There are two conditions for the bond of genealogy and nisbet: The existence of the relation between the nisb and the nisbed, and the course of the nisbed through the nisb. We cannot speak of nisb without something opening to the view of the one to whom it is related, and without these two things being present. We cannot talk about the measure of something without talking about the relation. Thus, something is open to measurement by entering into a relationship with something else and being compared accordingly. In this case, we see the thing by measuring it and know it in terms of measurement. In this sense, quantitative knowledge is subject to the principles of the concept of relation.

However, the formation of a relation is not a thing in itself. If correlation were a thing in itself, then it would require that what is related from those who enter into a relationship is the coming from its relation, and what comes from it is the common part of what comes from it; in this case, it would be necessary to say that what comes from it is the part that binds parts and whose parts are not diminished by binding parts, which is absurd.

This is because the idea of “a part that binds parts and whose parts are not diminished by binding parts” is contrary to the formation of the idea of parts. The essence of the idea of part has nothing to do with being a part, therefore. If it were, we would not be able to talk about “one” and “unity”, which should be the essence of the part.

Unity and one precede the part. Therefore, unity and the one are prior to the idea of the whole made up of parts and parts. Let us continue by briefly opening this wide-ranging issue with the example from the previous article about the idea of the “unit”.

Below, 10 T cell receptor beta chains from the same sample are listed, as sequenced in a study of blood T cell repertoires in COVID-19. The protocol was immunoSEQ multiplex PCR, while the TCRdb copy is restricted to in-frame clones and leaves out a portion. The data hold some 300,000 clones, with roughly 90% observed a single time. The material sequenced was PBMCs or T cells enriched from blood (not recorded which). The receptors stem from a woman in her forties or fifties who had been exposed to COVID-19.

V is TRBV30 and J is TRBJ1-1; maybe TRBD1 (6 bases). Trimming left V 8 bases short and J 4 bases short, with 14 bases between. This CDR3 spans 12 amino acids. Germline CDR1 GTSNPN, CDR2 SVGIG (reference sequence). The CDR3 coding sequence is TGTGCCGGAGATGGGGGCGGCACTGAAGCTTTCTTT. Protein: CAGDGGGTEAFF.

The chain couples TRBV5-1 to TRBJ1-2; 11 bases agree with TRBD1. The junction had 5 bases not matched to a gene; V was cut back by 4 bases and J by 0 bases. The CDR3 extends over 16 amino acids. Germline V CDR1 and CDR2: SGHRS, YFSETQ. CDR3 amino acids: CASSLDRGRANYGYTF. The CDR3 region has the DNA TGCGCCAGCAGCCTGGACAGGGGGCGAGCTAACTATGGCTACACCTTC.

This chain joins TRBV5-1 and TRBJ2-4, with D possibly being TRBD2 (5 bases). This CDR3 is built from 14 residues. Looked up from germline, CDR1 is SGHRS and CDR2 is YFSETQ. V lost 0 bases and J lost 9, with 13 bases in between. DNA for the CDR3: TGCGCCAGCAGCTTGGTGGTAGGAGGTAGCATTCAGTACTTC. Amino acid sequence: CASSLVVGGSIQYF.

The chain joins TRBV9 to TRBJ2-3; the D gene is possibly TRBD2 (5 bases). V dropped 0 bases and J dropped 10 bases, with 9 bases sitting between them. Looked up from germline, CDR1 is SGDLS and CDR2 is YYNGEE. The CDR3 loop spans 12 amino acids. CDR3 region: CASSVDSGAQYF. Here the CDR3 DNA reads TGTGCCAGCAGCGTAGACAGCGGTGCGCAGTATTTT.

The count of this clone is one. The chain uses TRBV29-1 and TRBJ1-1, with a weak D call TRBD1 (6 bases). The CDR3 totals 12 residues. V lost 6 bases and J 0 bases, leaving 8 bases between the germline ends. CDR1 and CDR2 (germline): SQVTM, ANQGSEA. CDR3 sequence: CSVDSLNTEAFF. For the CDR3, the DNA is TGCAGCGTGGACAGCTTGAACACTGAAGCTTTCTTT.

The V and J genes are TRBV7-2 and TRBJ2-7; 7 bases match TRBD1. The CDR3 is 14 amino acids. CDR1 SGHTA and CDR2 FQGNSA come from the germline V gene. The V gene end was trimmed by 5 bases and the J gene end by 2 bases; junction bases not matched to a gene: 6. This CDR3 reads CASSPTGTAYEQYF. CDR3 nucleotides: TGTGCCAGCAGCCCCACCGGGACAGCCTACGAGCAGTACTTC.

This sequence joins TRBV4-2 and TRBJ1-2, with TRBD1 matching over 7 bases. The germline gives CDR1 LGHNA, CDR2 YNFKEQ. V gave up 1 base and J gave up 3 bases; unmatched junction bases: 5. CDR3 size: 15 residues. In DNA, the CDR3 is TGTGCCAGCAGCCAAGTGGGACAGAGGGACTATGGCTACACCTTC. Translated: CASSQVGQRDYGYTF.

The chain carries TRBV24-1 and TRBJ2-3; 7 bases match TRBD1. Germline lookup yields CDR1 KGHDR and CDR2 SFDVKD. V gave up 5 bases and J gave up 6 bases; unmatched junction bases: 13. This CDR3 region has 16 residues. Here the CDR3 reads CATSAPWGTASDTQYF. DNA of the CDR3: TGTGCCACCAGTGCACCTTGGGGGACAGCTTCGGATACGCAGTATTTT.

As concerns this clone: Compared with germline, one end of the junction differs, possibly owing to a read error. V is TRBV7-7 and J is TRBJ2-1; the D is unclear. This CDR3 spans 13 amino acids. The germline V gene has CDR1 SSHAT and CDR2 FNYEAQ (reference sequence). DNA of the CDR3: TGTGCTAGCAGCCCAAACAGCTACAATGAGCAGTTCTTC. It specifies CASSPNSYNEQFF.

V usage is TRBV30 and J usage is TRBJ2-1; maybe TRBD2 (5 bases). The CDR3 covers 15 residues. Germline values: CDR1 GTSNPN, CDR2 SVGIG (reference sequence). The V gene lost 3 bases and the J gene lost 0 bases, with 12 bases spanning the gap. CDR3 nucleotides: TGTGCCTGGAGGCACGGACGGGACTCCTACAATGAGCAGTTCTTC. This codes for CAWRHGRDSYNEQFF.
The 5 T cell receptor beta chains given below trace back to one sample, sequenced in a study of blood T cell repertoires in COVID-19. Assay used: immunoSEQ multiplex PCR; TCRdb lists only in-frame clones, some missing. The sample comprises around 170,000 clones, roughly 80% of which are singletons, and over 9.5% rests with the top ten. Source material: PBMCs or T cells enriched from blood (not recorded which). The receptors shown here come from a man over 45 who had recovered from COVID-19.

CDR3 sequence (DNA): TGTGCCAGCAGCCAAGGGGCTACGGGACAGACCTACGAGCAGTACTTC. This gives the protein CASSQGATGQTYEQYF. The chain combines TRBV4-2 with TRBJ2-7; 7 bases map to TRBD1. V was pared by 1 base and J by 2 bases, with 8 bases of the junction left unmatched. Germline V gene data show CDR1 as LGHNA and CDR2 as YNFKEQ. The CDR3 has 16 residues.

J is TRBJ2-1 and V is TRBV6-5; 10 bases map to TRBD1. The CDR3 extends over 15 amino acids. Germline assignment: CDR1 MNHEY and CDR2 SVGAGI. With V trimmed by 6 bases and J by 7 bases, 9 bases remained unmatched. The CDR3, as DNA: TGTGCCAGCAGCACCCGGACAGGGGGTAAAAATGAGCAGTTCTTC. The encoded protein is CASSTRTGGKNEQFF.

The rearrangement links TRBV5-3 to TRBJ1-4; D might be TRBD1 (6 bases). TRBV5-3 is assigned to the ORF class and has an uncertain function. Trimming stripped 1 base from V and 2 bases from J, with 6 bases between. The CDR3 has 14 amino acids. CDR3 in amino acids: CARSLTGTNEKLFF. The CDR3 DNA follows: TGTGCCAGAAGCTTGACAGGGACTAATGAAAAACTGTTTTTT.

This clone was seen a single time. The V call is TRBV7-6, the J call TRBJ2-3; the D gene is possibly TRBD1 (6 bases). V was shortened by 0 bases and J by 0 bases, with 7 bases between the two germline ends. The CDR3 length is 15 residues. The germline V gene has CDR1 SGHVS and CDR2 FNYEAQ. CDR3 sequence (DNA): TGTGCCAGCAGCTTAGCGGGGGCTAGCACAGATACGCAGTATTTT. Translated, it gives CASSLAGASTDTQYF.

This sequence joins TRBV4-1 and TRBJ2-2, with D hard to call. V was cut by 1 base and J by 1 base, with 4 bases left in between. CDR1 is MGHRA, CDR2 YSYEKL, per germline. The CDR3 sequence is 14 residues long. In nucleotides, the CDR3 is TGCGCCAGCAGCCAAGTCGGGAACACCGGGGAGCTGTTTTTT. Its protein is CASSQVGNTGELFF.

The fragment is temporally similar to the “unit”. In the previous article, we briefly talked about the “unit.” We said that in the idea of the “unit,” the idea of “one” is not analytic, whereas without one, there can be no unit. The unit is a point in terms of what is lined up and arranged. This point cannot be removed from the record of “order and sequence”. In this case, the ultimate basis of the idea of sequence and unit must be something other than the “unit”. For the unit is under the record of the sequence, and the sequence is under the record of the formation of units, which means to think of circularity for both. Therefore, similarly, the basis of the idea of “unit” must be something other than the idea of sequence and order. For the “individuation” necessary for the “unit” is possible not by being in a sequence, but by remaining the same with itself.

It is impossible for that which does not remain the same as itself to become an individual; it is also impossible for the idea of sequence to emerge from that which remains the same as itself. Therefore, the idea of order can be based on a principle that makes it possible to remain the same with oneself and not to remain the same with oneself at the same time. This principle is the principle that makes the unit a unit, that is, the principle of “topography” that ensures the sameness of the unit in terms of its interior and the non-identity of the unit in terms of its exterior. Otherwise, it is not possible to talk about individualization and communalization on one and the same basis.

What needs to be understood here is that the unit is an exterior face and its interior is “one and unity”; the exterior face as a unit interacts with the other faces under a different principle of unity to form the interconnected field of existence. In both cases, the “principle of unity” is necessary, but it is impossible to ground the principle of unity itself either on the queue as a sentence of those who are in the queue, or on individuals as those who are in the queue but who are inwardly extraordinary. So to understand the principle of unity, it is not enough to be extraordinary.

In terms of the idea of topography, it becomes possible to unravel the principles of the unit and the part being a unit and a part. Topography, in Turkish, means “writing on the ground”. Topography, depending on the essence of the author, refers to the interrelatedness of different places and their inhabitants as constituting an existence specific to the place and its inhabitants. Without the idea of topography, one cannot speak of the individual, nor of substance, nor of essence, nor of subject. Without talking about these, one cannot talk about society, the accidental, the so-called and the objective, which are related to them.